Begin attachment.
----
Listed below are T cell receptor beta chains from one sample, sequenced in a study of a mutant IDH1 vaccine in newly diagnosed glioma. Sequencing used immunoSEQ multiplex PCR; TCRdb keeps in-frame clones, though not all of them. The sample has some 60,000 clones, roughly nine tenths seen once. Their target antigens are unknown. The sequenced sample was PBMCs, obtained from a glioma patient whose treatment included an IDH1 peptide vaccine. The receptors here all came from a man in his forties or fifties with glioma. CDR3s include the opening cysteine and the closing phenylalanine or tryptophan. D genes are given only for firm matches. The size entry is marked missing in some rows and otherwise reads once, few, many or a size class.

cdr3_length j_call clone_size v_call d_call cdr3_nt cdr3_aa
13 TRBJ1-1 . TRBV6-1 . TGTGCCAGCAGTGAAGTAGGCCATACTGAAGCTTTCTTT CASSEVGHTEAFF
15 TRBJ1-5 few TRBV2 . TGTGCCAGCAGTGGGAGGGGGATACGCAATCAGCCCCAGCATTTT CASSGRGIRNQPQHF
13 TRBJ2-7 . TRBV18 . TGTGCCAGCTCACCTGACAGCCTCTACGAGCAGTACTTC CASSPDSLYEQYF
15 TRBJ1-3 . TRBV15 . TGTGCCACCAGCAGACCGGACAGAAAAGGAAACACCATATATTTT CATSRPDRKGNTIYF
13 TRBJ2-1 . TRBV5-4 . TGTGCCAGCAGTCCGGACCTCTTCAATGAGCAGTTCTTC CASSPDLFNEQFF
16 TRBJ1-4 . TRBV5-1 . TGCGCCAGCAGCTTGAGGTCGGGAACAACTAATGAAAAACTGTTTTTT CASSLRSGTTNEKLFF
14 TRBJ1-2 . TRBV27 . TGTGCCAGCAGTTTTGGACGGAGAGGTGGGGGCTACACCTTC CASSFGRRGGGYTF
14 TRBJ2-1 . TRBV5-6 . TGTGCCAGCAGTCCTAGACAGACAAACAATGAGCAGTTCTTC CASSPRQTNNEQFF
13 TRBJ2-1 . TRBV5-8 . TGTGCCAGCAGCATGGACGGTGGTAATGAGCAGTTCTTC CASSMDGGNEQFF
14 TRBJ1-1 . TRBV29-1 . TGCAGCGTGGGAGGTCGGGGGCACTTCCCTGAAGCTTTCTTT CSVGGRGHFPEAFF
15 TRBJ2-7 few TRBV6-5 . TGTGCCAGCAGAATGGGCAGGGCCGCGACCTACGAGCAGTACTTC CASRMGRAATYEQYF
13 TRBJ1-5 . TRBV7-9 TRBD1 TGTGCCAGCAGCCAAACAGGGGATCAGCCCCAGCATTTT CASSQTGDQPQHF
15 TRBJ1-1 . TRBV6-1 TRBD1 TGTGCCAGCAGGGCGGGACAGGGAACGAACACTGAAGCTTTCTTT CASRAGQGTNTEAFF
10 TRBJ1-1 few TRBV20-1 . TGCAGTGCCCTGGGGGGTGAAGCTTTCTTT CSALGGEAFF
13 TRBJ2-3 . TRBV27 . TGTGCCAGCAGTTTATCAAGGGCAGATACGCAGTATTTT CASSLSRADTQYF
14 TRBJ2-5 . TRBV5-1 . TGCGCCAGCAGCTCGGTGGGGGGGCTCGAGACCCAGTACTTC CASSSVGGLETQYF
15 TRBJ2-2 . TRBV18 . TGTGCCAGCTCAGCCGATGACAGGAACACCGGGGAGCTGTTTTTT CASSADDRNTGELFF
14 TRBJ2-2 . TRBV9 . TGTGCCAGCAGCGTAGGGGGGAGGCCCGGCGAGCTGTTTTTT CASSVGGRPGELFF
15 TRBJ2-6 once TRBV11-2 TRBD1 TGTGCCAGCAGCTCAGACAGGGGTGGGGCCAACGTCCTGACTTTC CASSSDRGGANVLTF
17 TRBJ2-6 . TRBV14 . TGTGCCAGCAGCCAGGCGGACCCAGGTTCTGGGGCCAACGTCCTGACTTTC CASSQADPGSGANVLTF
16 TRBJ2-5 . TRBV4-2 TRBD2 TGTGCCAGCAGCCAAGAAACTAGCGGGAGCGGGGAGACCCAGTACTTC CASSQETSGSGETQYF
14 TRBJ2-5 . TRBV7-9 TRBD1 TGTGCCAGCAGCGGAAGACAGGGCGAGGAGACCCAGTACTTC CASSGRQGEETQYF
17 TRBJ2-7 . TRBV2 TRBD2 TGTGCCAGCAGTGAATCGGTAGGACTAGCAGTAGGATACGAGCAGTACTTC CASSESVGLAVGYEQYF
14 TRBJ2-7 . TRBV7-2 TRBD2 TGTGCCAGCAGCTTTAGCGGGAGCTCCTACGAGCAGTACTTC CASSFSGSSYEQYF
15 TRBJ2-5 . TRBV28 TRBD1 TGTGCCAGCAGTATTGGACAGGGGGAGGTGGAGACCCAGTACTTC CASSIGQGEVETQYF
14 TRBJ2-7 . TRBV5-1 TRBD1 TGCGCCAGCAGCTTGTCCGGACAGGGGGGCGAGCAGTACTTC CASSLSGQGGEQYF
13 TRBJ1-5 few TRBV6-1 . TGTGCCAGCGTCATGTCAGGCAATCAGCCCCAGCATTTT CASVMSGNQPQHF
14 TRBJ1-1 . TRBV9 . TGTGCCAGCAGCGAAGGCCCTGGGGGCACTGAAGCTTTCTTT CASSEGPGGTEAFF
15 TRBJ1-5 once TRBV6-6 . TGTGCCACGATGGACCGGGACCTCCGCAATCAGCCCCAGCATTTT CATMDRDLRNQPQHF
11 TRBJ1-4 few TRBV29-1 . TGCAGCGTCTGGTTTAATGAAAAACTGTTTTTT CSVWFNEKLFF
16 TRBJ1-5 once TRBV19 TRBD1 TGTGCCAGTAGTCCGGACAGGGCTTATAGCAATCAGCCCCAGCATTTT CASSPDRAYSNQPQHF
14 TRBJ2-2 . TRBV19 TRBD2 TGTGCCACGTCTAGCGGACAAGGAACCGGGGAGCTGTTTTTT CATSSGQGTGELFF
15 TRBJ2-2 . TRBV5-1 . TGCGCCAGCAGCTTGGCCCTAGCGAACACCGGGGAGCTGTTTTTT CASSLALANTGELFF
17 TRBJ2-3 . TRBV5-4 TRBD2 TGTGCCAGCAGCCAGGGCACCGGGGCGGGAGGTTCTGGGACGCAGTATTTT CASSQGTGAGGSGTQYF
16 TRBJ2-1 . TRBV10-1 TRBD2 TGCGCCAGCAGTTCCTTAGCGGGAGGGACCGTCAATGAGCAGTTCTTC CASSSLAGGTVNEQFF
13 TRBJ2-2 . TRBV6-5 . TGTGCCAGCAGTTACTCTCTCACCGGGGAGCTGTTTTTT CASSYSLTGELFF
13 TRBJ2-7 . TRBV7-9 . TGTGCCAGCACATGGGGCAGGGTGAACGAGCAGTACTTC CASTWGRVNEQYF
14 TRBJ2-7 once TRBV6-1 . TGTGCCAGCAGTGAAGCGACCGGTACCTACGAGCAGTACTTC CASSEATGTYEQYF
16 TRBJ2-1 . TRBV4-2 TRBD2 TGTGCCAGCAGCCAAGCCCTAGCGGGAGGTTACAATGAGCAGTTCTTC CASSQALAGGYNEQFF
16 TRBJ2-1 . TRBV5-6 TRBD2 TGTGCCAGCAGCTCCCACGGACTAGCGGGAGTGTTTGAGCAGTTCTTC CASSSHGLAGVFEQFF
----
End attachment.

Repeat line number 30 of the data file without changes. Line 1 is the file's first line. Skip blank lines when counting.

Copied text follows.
14 TRBJ1-1 . TRBV9 . TGTGCCAGCAGCGAAGGCCCTGGGGGCACTGAAGCTTTCTTT CASSEGPGGTEAFF